2011 UK Airshows

MAY 26 2011
Airshows >> UK: Duxford Spring Air Show - Celebrating Women in Aviation - Review

Here we are again: the first Duxford airshow of the 2011 season. The theme: a celebration of women in aviation. We've been in this boat before at Duxford, back in 2001, and on that occasion the celebration was a more muted affair with Anna Walker and Carolyn Grace being the sole representatives of 'women in aviation'.

Historically, some of Duxford's smaller scale themes have relied heavily on the local population to fill the ranks; drawing on events from the last decade, the 'Spies and Spy Planes Air Show' in October 2002 saw the Westland Lysander playing a key role as the sole "spy plane" on the programme that afternoon.

More recently, an 'Aircraft in the Movies Air Show' drew heavily on the usual Spitfires and Mustangs one has come to expect to see at Duxford without really looking beyond the norm to produce something more unique. That isn't to say that the Imperial War Museum hasn't organised some excellent themed airshows; there has certainly been a marked improvement in that respect after a lull in the early-to-mid-2000s. Anyway, I digress.

It was pleasing, therefore, that the Spring Air Show 2011 offered a far broader representation of female aviators, spanning a host of aviation genres including the modern military, aerobatics, wing-walking, vintage aircraft, warbirds and even hang gliding, with some 17 women due to take part in Duxford's flying programme.

This made for a nicely varied line-up, with some interesting and hitherto unseen aircraft and 'acts' joining the usual appealing mix of Duxford favourites. One of the drawbacks of the theme was that many of the aircraft involved in the 'women in aviation' segment of the flying programme were lighter types, many of them vintage, which require relatively calm conditions to be able to safely get airborne.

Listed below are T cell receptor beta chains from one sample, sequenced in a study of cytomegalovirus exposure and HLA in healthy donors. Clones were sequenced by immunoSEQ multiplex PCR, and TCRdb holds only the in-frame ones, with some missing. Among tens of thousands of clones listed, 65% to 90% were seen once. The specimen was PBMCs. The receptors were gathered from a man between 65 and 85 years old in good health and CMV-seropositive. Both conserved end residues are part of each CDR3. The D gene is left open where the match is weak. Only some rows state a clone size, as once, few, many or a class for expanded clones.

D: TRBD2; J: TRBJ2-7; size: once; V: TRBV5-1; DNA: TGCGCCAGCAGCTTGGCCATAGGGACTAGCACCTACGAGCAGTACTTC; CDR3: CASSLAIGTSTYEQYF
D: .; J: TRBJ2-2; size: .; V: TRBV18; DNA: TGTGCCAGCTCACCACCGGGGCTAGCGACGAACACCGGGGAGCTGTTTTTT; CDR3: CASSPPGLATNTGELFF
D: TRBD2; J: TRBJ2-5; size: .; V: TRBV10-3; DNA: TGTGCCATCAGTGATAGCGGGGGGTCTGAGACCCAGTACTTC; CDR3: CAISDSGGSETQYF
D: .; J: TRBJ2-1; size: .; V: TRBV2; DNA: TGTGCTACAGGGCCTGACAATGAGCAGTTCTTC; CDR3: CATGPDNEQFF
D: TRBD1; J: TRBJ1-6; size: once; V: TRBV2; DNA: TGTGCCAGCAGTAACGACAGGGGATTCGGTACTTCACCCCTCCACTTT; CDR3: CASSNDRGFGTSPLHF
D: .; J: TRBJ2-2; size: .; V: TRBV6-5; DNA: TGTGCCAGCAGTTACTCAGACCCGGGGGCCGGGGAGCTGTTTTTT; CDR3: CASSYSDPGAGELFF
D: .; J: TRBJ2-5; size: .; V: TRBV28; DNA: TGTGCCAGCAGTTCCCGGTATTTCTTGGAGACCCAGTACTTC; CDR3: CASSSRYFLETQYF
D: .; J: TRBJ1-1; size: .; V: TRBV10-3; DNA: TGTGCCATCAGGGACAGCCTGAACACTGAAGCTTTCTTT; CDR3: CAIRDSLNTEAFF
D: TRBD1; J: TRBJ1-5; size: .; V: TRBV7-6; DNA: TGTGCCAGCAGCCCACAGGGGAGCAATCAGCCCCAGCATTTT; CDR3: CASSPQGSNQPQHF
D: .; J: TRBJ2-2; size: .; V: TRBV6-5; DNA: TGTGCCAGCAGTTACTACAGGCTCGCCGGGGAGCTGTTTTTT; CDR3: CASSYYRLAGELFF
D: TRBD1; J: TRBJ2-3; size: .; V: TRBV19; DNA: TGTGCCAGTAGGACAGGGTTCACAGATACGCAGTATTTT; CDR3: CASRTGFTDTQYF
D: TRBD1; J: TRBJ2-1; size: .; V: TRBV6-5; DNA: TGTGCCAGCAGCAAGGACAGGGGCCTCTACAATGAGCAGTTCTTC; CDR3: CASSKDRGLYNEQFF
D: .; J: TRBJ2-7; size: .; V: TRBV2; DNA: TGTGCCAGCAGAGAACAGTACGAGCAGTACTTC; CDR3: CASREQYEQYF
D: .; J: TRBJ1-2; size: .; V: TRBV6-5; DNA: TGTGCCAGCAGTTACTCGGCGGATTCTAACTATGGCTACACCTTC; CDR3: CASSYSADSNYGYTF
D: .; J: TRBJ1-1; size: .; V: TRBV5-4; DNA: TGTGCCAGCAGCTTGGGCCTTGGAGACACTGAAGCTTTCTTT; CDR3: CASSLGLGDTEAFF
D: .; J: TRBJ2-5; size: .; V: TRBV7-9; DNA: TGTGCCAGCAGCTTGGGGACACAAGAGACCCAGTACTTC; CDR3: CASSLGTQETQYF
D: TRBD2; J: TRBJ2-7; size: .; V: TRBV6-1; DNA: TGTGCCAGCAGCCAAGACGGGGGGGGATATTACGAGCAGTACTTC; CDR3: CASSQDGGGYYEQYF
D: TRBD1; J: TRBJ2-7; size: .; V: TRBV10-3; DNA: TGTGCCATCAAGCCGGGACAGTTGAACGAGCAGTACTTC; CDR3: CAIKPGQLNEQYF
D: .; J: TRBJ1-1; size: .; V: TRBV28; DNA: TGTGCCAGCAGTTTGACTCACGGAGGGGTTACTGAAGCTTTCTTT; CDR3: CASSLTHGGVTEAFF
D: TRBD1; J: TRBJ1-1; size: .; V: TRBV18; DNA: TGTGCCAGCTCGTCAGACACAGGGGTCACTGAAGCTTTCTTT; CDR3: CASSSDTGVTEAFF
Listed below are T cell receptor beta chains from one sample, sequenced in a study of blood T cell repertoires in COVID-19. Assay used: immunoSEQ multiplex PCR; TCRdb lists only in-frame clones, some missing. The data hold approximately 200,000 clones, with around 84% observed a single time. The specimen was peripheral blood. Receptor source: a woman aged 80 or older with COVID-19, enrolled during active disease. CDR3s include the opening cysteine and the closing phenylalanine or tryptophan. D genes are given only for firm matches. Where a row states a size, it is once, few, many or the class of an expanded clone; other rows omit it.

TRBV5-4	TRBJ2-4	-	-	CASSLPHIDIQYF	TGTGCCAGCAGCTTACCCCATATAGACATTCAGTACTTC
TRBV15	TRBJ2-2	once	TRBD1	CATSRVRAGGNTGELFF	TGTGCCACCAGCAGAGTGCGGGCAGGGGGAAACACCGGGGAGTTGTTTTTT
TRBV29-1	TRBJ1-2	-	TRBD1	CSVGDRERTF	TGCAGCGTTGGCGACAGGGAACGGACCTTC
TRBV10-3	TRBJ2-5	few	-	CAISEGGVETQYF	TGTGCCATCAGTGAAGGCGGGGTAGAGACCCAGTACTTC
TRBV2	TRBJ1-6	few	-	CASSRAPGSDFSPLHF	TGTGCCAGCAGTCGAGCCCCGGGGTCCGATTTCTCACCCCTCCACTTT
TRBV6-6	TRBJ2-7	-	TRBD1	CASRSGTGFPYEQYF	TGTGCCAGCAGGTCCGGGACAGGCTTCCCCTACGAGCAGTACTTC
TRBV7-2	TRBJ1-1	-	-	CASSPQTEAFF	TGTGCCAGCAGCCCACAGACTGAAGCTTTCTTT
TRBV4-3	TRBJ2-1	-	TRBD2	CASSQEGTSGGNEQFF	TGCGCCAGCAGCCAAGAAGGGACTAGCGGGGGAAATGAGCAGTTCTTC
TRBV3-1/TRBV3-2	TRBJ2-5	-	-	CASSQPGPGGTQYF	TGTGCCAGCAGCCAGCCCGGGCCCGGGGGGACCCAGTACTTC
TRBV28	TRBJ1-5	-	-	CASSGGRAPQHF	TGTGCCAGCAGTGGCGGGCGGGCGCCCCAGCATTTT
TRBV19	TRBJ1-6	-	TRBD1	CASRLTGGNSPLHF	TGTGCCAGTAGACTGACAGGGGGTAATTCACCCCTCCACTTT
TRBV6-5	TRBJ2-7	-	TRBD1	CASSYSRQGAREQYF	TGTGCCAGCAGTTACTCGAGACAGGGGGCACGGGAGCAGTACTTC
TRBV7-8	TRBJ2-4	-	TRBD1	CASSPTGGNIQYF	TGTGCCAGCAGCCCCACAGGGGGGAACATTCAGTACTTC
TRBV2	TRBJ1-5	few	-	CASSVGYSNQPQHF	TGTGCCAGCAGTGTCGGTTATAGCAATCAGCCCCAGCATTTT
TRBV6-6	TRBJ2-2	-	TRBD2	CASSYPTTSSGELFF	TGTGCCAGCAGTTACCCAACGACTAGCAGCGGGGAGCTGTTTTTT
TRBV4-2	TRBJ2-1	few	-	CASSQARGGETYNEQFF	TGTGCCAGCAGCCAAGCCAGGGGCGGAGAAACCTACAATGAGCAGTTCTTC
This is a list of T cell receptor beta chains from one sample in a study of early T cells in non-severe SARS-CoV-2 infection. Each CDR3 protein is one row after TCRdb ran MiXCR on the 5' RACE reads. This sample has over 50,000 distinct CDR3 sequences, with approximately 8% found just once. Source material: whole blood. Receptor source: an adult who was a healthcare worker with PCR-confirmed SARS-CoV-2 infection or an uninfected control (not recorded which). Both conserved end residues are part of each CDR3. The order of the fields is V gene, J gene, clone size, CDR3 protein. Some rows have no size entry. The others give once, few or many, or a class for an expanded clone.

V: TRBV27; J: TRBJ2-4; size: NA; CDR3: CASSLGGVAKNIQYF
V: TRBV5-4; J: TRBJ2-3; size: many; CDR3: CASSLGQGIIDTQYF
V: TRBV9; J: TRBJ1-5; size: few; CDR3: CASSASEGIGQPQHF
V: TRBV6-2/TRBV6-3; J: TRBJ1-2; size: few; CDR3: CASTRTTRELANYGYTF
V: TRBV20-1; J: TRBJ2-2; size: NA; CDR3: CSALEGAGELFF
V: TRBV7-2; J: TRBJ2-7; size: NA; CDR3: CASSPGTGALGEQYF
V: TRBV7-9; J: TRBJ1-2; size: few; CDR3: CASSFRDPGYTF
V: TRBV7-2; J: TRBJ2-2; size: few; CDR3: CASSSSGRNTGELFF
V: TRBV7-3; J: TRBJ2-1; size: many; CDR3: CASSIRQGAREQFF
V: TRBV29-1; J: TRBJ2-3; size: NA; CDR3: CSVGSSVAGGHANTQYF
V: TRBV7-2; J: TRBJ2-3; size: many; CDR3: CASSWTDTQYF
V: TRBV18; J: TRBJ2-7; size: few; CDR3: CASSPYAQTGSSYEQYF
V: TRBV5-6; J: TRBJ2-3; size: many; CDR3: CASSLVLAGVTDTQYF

Unfortunately - continuing a worrying trend for 2011! - such conditions were not on hand on Sunday 22nd May. While the day dawned breezy but sunny (indeed, when I first arrived on the airfield shortly after 7.30am, there was not a cloud in the sky), the winds gradually built to the point where it was actually quite uncomfortable to face into wind!

This made the flying programme a bit of a moveable feast, with the constant, strong winds grounding many of the lighter types, including the Bucker Jungmann, Chilton DW1, Hawker Nimrod duo, Percival Prentice, Piper L-4 Cub, Ryan PT-22, Vans RV-6A, Dragon Rapide, U2 hang glider and Dennis Neville's Flying Circus. The Battle of Britain Memorial Flight were also kept firmly on the deck at RAF Coningsby.

Not an insignificant dent in the programme, then. However, to Duxford's credit a number of replacements were sourced from the locally based operators, whose warbirds are able to withstand harsher conditions than the more fragile inter-war aircraft that made up the bulk of the cancellations. Undoubted highlight of the replacements drafted in to fill up the programme was The Fighter Collection's sublime Curtiss P-40B Warhawk, making its first public display appearance since October 2008 in the very capable hands of TFC chief pilot Pete Kynsey.

The Warhawk both looks and sounds the part and it really was great to see it being put through its paces in a full aerobatic routine for the first time at a Duxford airshow. I look forward to the prospect of seeing three P-40s at Flying Legends, with the imminent arrival of TFC's Merlin engine P-40F variant.

Another welcome return to the circuit after an absence of more than two and a half years was TFC's Curtiss Hawk 75. This stocky French fighter is a popular mount for TFC boss Stephen Grey, who appeared to be having the time of his life in the Hawk. The Hawk may lack the almost art deco elegance of the P-40B, but it has its own charisma courtesy of its pitbull grunt.